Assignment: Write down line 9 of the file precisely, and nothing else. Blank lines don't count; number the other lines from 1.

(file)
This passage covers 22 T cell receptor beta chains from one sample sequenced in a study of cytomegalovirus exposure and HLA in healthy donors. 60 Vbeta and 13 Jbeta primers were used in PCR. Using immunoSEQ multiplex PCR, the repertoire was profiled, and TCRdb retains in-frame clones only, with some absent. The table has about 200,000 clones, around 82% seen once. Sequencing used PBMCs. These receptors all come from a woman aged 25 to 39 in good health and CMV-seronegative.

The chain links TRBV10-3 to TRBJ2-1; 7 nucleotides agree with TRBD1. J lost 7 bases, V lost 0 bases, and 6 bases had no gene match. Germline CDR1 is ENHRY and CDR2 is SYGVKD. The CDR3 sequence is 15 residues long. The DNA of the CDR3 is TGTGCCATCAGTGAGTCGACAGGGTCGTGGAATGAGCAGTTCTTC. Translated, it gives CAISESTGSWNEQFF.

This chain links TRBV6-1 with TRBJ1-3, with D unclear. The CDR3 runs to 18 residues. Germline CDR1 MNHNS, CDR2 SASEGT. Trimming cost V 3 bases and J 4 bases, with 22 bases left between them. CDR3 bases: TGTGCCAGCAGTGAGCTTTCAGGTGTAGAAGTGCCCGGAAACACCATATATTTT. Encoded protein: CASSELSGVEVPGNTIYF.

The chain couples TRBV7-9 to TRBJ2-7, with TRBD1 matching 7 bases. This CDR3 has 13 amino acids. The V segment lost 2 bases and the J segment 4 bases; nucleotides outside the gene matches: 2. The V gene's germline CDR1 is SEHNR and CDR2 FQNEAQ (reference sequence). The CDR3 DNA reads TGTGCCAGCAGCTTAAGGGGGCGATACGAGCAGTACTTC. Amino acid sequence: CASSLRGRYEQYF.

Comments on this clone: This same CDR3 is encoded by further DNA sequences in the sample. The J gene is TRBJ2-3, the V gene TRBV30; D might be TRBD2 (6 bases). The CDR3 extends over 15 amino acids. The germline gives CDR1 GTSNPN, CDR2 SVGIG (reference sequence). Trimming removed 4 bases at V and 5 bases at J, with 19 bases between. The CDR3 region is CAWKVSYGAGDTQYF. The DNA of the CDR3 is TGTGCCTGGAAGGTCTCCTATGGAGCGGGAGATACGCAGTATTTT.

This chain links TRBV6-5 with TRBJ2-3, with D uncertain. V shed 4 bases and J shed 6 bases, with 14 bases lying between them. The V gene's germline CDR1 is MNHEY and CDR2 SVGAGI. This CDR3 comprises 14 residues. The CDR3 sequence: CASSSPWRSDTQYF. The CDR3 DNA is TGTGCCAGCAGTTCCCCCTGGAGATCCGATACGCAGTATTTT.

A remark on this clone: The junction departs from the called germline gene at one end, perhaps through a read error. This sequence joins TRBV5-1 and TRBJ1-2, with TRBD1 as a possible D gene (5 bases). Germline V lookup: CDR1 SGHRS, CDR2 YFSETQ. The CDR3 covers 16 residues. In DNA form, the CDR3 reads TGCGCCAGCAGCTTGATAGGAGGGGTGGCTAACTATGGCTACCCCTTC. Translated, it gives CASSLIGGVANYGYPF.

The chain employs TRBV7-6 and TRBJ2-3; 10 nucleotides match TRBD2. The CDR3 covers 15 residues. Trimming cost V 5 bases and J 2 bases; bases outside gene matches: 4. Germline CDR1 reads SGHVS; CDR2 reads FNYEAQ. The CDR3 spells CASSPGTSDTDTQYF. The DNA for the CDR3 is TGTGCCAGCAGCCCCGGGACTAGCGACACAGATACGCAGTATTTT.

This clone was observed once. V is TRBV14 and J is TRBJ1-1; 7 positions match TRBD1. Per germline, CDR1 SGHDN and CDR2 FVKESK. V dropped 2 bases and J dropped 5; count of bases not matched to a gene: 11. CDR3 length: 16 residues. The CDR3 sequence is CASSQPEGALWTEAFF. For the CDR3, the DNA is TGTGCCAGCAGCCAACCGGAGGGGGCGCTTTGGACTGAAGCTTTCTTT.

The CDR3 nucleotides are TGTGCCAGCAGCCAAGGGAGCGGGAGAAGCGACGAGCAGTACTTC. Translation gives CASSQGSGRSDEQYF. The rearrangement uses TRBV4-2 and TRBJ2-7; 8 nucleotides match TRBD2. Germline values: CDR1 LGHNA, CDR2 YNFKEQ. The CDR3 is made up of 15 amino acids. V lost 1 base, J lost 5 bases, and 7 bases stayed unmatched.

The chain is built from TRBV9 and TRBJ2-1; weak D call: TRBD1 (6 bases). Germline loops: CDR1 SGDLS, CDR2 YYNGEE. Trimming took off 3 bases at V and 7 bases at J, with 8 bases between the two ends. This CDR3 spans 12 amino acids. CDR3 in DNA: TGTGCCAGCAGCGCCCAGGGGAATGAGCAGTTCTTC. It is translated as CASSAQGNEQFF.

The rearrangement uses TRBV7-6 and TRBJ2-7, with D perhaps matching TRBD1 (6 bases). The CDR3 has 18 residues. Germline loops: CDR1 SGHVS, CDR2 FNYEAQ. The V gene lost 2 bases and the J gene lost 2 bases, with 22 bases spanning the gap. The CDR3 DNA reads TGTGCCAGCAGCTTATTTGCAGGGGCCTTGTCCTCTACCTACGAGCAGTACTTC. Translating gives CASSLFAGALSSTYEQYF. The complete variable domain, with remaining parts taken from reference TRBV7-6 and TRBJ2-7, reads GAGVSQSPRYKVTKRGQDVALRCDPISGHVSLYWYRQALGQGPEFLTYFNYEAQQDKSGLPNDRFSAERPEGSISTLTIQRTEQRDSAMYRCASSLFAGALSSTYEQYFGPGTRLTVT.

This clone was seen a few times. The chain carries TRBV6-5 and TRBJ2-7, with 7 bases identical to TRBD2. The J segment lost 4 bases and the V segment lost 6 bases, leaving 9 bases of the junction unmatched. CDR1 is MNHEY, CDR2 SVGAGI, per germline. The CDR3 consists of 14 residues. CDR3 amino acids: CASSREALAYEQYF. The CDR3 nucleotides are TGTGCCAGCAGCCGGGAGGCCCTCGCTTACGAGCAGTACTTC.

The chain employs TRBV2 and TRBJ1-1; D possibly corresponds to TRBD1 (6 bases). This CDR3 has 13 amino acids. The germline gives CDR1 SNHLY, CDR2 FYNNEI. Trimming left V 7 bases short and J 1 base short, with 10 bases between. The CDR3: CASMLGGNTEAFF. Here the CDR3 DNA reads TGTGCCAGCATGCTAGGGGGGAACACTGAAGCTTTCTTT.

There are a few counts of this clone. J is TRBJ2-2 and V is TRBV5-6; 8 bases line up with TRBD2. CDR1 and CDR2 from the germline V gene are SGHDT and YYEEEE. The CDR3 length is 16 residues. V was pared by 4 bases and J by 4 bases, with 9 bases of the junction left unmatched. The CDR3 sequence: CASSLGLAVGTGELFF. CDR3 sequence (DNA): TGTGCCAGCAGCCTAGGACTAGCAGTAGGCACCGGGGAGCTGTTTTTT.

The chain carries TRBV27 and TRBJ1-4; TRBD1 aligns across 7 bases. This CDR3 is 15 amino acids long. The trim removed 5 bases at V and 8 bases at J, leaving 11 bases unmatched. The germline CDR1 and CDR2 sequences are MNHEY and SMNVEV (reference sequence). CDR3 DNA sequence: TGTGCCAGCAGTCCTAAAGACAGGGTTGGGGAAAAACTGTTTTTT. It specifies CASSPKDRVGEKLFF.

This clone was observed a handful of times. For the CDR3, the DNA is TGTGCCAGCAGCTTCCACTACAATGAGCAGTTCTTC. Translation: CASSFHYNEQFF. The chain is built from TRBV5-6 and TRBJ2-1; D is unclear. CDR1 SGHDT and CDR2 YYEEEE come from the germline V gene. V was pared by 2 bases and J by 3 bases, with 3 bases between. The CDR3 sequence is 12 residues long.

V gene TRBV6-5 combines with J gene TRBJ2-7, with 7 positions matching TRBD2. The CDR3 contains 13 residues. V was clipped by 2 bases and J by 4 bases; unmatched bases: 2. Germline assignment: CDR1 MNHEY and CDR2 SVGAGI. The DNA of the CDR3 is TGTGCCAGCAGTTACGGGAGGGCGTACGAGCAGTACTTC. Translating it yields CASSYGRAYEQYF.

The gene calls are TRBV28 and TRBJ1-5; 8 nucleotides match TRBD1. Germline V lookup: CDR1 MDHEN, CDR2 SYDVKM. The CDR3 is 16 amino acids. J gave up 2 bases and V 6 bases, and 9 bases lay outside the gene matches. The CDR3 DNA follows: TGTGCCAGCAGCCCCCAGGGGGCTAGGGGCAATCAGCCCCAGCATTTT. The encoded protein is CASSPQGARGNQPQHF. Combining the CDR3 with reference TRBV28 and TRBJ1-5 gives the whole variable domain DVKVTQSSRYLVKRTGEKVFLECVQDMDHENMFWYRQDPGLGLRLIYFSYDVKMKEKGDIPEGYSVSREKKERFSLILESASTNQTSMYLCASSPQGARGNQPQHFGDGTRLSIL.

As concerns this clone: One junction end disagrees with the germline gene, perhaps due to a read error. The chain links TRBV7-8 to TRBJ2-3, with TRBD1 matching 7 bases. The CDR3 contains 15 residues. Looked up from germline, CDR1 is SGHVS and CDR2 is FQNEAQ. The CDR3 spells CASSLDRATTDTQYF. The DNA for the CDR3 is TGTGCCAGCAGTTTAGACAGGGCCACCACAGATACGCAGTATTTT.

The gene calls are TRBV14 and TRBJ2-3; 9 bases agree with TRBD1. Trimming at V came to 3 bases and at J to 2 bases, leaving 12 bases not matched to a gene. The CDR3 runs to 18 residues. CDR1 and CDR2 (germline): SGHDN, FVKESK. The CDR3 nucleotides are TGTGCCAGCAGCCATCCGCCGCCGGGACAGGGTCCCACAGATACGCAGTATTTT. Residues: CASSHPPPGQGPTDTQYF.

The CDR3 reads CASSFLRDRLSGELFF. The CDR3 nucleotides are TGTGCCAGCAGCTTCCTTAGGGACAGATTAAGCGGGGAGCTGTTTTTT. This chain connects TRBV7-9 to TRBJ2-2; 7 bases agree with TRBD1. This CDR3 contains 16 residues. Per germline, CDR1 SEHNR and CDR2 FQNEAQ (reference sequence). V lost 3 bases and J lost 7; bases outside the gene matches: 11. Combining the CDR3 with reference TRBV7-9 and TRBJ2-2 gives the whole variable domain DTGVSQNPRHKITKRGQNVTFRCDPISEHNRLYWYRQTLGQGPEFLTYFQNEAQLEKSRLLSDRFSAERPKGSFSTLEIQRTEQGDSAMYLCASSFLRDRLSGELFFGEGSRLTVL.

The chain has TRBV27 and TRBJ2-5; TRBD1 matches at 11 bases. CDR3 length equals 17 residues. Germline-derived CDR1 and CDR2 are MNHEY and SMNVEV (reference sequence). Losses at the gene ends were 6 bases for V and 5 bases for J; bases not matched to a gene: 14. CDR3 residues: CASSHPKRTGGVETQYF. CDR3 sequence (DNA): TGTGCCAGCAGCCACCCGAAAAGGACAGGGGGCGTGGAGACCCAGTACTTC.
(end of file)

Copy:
This clone was observed once. V is TRBV14 and J is TRBJ1-1; 7 positions match TRBD1. Per germline, CDR1 SGHDN and CDR2 FVKESK. V dropped 2 bases and J dropped 5; count of bases not matched to a gene: 11. CDR3 length: 16 residues. The CDR3 sequence is CASSQPEGALWTEAFF. For the CDR3, the DNA is TGTGCCAGCAGCCAACCGGAGGGGGCGCTTTGGACTGAAGCTTTCTTT.